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Issues surrounding police shootings lead off ‘DifCon’ series

A rally in memory of Philando Castile, the African-American man shot by police on July 6 in suburban St. Paul, Minnesota, outside Gov. Mark Dayton's residence in St Paul. Photo: Fibonacci Blue

By MICHAEL ANDREI

Published October 25, 2016

“The bad news on implicit bias is that it is deeply ingrained in the media, American life and culture.”
Teresa Miller, vice provost for equity and inclusion

“DifCon: Our Cities. Our Issues” is bringing together UB students, faculty and staff in a weeklong series of discussions of issues that have sparked civil unrest, outrage and protest across the nation over the past several months.

Participants in the first event on Monday cited implicit bias, societal strife, poverty and racism as among underlying causes linked to the shootings that occurred July 5, 6 and 7, resulting in the deaths of two African-American men in Baton Rouge and Minneapolis, and five police officers in Dallas.

Led by Teresa Miller, vice provost for equity and inclusion, the event featured a panel composed of faculty members John Violanti, professor of epidemiology and environmental health; Athena Mutua, professor in the UB School of Law; and Keith Griffler, associate professor of transnational studies. The event was held in the UB Intercultural and Diversity Center in the Student Union.   

“The impetus for continuing this series of difficult conversations — which began with DIFCON12 last semester — was the turbulence of the last few months,” said Miller. “And the vision is that UB is a place where we can have very different ideas but we can ‘lean in’ and talk about tough topics with each other, among our students, faculty and staff.

“The goal is to gain a deeper understanding of the issues and each other.”

The discussion must go beneath surface issues, Mutua noted, into underlying, structural causes.

“The structure of American society provides the context of how we can discuss these issues,” she said.

“We didn’t create these circumstances surrounding these events, but we perpetuate it and continue it through our cultural values and behavior.”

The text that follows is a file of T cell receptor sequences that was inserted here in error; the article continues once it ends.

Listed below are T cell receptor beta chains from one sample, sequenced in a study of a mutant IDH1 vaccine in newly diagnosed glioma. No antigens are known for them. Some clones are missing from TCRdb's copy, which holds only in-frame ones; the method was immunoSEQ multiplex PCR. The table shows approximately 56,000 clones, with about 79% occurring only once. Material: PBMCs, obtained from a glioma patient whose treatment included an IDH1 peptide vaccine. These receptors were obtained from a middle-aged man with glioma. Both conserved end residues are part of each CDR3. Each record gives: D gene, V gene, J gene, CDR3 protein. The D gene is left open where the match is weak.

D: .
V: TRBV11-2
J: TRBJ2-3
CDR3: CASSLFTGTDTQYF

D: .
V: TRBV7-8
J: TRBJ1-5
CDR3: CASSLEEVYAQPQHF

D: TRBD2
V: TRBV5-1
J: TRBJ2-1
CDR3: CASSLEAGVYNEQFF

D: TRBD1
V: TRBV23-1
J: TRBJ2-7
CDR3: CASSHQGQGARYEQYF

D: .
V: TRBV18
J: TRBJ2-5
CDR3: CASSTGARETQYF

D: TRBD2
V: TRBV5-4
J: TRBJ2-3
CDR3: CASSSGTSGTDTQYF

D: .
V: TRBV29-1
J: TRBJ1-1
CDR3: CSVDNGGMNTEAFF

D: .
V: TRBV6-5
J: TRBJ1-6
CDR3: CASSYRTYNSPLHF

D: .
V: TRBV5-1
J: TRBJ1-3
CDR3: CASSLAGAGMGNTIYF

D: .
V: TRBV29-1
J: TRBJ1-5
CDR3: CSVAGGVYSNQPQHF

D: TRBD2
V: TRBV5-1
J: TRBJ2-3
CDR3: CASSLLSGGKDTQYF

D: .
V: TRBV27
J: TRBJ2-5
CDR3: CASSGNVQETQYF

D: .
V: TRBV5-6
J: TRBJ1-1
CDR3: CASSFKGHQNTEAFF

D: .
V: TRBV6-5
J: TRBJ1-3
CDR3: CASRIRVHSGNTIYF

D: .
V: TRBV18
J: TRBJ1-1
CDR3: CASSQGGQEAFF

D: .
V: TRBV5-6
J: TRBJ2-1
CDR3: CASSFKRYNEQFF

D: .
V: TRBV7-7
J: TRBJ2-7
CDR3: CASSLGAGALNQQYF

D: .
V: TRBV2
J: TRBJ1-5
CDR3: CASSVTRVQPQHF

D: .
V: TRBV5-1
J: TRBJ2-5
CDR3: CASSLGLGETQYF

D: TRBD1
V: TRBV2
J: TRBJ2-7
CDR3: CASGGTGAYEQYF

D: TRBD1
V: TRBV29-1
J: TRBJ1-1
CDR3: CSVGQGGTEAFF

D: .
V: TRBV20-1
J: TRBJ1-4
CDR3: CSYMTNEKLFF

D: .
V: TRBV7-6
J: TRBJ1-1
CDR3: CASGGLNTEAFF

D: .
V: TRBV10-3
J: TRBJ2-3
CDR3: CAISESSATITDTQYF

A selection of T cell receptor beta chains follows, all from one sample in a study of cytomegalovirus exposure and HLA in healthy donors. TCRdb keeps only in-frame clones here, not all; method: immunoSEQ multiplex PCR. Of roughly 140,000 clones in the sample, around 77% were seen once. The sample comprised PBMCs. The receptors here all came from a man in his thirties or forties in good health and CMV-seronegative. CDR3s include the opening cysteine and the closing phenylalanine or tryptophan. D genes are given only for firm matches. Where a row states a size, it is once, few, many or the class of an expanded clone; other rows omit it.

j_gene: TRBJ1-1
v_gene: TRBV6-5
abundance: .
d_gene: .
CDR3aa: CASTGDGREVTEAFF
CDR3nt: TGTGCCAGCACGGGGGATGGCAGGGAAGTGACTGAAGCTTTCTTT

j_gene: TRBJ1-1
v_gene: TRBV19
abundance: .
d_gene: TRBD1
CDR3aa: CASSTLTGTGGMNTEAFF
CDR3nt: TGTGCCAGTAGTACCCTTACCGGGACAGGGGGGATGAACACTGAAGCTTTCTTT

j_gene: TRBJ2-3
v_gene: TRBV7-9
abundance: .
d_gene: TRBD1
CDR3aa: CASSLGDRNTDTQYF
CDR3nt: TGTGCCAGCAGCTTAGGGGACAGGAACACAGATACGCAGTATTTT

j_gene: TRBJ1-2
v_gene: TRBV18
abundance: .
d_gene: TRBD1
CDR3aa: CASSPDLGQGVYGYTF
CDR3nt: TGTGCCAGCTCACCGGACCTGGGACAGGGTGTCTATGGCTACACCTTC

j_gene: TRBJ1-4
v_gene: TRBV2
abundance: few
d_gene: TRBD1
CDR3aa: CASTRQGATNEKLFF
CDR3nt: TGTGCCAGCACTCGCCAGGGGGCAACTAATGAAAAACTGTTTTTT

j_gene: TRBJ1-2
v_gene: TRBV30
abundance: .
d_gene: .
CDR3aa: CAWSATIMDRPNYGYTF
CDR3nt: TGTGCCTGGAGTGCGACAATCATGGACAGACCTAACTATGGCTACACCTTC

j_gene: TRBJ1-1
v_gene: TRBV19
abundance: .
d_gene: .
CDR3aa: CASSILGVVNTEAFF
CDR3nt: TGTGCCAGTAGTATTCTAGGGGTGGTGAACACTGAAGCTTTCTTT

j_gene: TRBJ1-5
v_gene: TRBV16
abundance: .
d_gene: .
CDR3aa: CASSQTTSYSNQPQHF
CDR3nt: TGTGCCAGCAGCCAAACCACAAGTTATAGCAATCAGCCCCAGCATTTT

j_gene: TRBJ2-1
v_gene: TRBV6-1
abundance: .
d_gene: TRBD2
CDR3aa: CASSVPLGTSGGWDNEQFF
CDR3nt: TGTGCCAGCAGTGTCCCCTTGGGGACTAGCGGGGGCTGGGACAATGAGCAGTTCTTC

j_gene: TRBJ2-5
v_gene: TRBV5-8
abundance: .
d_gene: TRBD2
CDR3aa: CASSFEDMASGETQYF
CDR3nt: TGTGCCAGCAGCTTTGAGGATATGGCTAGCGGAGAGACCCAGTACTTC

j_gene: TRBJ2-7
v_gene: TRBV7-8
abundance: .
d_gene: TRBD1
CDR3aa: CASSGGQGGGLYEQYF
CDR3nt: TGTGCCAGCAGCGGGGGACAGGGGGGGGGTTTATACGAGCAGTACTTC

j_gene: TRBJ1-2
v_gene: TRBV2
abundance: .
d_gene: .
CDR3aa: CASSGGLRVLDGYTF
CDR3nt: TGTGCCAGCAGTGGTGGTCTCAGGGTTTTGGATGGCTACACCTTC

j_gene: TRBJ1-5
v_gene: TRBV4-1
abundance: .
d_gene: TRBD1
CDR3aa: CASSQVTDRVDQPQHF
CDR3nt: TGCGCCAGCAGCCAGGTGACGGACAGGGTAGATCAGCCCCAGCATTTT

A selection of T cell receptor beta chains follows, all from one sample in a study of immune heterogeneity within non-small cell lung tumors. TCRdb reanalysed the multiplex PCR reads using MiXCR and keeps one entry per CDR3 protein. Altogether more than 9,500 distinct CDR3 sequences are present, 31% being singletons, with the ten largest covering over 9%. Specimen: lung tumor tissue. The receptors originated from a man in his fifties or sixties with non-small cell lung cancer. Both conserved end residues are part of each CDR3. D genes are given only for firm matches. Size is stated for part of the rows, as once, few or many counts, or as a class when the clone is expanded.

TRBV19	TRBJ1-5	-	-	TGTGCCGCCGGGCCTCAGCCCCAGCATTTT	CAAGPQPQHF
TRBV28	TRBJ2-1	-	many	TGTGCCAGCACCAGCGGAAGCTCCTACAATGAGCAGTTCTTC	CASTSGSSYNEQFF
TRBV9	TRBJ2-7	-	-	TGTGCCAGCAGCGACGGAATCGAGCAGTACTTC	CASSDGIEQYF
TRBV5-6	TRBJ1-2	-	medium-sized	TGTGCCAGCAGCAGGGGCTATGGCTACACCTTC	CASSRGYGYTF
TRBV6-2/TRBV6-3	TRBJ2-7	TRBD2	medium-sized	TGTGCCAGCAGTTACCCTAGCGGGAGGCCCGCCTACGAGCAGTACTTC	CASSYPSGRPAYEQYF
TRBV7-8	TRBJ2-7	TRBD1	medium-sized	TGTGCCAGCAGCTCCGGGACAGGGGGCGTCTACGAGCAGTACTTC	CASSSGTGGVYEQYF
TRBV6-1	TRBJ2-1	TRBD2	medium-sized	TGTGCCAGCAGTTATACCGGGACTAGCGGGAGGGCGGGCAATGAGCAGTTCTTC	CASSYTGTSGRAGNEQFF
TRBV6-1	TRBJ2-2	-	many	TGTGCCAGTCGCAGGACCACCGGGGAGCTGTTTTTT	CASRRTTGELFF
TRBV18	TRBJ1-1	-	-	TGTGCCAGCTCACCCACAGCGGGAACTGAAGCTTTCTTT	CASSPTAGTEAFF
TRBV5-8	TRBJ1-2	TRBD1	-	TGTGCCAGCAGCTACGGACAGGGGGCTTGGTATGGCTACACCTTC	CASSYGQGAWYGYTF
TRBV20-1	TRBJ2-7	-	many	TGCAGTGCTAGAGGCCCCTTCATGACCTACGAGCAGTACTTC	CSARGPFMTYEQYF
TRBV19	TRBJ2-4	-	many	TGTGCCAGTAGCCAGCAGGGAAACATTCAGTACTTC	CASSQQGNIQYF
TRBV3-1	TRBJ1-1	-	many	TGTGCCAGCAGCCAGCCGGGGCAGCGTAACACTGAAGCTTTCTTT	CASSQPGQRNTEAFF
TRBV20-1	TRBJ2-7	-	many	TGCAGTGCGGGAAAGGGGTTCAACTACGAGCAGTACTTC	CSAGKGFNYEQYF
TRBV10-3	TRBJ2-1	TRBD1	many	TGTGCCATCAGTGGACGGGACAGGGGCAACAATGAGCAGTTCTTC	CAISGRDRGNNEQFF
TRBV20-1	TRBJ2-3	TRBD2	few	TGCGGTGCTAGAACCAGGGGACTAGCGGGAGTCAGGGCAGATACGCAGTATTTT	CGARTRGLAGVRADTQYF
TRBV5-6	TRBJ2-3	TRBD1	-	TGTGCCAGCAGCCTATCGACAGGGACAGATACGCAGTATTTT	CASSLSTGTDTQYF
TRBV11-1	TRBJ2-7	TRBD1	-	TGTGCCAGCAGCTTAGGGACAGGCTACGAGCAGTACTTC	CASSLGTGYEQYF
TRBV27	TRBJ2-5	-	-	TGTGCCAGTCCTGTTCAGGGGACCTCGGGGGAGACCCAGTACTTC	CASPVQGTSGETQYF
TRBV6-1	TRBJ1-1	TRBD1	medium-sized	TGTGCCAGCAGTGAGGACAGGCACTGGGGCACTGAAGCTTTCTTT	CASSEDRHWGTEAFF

The primary violence is not getting shot or killed, Griffler said: “It is every other form of violence that leads up to that.

“If we take a step back from the issue of violence, we are facing a much bigger problem as a society. A structural problem. What if we put the same resources as post-9/11 into how we might solve this problem that we are all facing?”

A point was made by an audience member that many Americans seem to have a hard time admitting that racial attitudes exist.  

“The bad news on implicit bias is that it is deeply ingrained in the media, American life and culture,” Miller said.

“I’ve done a lot of work in this area and I can tell you it begins very early in an individual’s life and is resistant to training out. The real problem is how to change the cultural issues that are involved because implicit bias is somewhat universal.”

Answering a question as to “How do we eliminate the situations that lead to the shootings?” Griffler said there are several starting points.

“It is partly racial profiling and partly policy changes,” he said. “If you stop and think about how many of these incidents begin with traffic stops. We should begin to look closely at what triggers the criminal justice system.”

“Training can resolve some of the challenges,” said Violanti. “Officers have to transition from talking to ordinary citizens to dealing with criminals in an instant. A decision of whether to use deadly force has to be made in micro-seconds.”

UB Chief of Police Gerald W. Schoenle Jr., also a participant in the event, noted that “Implicit bias is within all of us. And it is especially critical for police officers to recognize it within themselves and within a police department.

“We are working to institute Fair and Impartial Policing Perspective, developed by Lorie Fridell. It reflects a new way of thinking about the issue of biased policing,” he said. “Based on the science of bias, it tells us that even well-intentioned humans and police officers have bias that exists below their consciousness and can readily interfere with their job function.”

Schoenle added that the entire UB police force is undergoing training in recognizing and managing implicit bias.

Continuing to talk with each other, trying to gain insight and understand the other person’s perspective remain key to moving forward, said Miller.

“Here at UB, are we the type of community that recognizes how we can be affected by these issues and talk about how we can learn from them?” she asked.

“What will we learn that we can carry forward?”

“DifCon: Our Cities. Our Issues” is sponsored by the Office of the Vice Provost for Equity and Inclusion and the Intercultural & Diversity Center.